Code 46

CODE 46. 2004

Director: Michael Winterbottom

Reviewed by Paghat the Ratgirl

Code 46 is a fine film from a fine director, but its deliberate pacing won't please anyone who requires science fiction to be action oriented.

In the near future, the world's language will be English with a smattering of Spanish & Italian thrown in, but each country will keep its own written language for signage & billboards. Genetic engineering is so advanced that a terror of incest between perfect strangers has given rise to international policing of who you can love.

The "kind" punishment for inappropriate love is an alteration of memory & treatment by behavior-modifying viruses so that the citizen can remain part of the bland social order. The "cruel" punishment is to deny the criminally in love passage into urban centers so that they live hard lives "outside," & outsiders tend to cling to the fringes of the barriered cities begging for scraps from whoever is at liberty to come & go.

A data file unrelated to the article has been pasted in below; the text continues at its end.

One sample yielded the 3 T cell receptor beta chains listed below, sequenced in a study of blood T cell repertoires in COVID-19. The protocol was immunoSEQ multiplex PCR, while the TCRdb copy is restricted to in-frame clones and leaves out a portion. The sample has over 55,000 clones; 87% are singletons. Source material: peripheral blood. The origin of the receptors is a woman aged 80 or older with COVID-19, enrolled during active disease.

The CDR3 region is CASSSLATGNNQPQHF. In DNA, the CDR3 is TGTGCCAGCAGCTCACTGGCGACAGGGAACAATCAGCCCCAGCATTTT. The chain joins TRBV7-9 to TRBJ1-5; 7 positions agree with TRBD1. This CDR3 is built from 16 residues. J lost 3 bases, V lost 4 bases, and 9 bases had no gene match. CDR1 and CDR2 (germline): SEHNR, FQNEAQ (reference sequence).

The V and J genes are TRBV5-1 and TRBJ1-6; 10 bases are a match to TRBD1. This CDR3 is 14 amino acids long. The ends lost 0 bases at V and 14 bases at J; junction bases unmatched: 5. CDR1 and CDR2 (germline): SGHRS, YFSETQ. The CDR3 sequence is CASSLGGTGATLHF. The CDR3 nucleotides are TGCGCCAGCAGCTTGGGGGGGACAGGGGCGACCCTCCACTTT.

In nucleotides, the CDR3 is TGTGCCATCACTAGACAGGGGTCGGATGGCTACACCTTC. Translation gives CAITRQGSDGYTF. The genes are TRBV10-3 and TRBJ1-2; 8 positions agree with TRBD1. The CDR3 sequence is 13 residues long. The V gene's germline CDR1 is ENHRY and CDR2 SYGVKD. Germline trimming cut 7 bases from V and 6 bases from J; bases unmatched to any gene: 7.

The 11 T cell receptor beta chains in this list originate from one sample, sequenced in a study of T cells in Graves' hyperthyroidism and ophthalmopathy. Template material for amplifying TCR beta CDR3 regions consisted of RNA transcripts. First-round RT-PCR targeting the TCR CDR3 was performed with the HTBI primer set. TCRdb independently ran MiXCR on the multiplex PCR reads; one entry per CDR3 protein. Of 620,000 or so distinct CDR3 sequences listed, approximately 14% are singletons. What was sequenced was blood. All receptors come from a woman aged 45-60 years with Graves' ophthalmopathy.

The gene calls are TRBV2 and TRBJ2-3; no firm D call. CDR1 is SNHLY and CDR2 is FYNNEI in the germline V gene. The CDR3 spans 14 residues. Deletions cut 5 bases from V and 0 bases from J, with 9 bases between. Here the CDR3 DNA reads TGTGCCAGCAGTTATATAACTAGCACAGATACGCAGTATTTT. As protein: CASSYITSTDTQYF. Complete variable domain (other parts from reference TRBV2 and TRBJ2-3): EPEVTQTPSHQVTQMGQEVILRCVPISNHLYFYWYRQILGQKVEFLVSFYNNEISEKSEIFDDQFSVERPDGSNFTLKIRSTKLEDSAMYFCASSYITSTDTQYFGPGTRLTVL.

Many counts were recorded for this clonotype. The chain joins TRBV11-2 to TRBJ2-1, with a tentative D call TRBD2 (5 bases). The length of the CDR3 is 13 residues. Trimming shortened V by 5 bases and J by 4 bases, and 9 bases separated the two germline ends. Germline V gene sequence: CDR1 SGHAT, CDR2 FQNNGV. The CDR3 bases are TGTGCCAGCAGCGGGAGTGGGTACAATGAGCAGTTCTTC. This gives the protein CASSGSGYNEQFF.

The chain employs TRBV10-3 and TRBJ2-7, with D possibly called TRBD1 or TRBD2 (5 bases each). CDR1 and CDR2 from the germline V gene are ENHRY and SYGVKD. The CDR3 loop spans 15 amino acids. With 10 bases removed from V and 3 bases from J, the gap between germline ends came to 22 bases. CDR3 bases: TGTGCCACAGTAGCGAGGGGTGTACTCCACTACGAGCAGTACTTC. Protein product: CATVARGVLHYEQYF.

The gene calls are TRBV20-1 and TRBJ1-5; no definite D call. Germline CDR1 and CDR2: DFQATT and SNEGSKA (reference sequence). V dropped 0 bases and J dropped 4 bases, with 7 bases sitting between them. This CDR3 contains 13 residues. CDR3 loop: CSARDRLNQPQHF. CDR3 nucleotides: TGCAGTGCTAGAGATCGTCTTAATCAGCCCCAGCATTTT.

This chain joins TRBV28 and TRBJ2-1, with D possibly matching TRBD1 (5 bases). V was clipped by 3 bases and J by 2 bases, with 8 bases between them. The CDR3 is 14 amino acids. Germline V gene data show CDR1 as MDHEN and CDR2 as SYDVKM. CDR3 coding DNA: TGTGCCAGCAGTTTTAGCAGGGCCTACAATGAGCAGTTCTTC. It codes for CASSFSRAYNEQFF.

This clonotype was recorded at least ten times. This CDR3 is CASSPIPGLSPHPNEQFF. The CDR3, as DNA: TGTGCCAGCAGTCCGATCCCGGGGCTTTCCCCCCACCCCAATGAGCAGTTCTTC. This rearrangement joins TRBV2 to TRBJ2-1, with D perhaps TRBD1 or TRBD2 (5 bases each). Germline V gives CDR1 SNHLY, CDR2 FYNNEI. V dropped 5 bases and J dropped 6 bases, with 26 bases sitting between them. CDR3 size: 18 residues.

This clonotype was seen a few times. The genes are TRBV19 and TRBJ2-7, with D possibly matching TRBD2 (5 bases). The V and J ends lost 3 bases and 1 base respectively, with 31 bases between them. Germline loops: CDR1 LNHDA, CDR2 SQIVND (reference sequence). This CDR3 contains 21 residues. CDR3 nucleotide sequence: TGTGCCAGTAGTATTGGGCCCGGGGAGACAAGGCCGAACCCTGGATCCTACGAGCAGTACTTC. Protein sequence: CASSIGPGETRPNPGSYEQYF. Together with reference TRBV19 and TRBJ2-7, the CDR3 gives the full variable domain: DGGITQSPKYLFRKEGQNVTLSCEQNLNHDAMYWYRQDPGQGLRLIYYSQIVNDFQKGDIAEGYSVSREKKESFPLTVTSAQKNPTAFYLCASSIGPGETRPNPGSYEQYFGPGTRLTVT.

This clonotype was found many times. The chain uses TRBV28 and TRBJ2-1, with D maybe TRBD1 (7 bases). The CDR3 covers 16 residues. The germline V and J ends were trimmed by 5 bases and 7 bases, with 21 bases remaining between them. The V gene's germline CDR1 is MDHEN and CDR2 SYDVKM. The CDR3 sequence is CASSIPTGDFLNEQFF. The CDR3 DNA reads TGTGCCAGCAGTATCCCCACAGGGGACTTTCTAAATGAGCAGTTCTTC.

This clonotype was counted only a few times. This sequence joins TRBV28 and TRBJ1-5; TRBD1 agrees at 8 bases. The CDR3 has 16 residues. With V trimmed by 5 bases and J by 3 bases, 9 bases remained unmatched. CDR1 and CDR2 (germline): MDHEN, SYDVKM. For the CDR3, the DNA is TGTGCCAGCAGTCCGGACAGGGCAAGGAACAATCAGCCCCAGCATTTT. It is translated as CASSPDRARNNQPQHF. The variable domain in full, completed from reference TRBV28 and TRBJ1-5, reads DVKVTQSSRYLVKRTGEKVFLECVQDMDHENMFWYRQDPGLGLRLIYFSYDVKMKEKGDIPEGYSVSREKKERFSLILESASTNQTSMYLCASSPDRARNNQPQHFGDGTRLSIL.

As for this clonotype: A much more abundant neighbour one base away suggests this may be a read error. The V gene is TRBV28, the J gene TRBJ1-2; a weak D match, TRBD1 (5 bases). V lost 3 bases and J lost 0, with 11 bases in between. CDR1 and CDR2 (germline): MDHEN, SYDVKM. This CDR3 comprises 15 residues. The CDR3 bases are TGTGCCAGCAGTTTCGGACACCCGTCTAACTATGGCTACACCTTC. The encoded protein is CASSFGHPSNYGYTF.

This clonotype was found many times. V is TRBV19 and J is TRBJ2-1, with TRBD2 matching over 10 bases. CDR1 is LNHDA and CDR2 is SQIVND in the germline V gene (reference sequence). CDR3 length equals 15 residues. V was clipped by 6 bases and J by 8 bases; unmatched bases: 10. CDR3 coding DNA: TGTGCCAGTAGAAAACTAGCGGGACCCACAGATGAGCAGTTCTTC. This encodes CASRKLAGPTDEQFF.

Amidst this totalitarian blandness, one of the enforcers (Tim Robbins) decides not only to cheat on his wife in a cavalier manner, but to do it with a young 100% genetic duplicate of his mother -- the mother he never knew.

The treatment of this unusual material is rather monotone like the world itself. There are two great central performances that make it all believable. The world itself is unhappily all too credible. The story told amounts to "cerebral science fiction" such as we almost never see from the film industry where the idea of a no-action sci-fi adventure is anathema.

copyright by Paghat the Ratgirl

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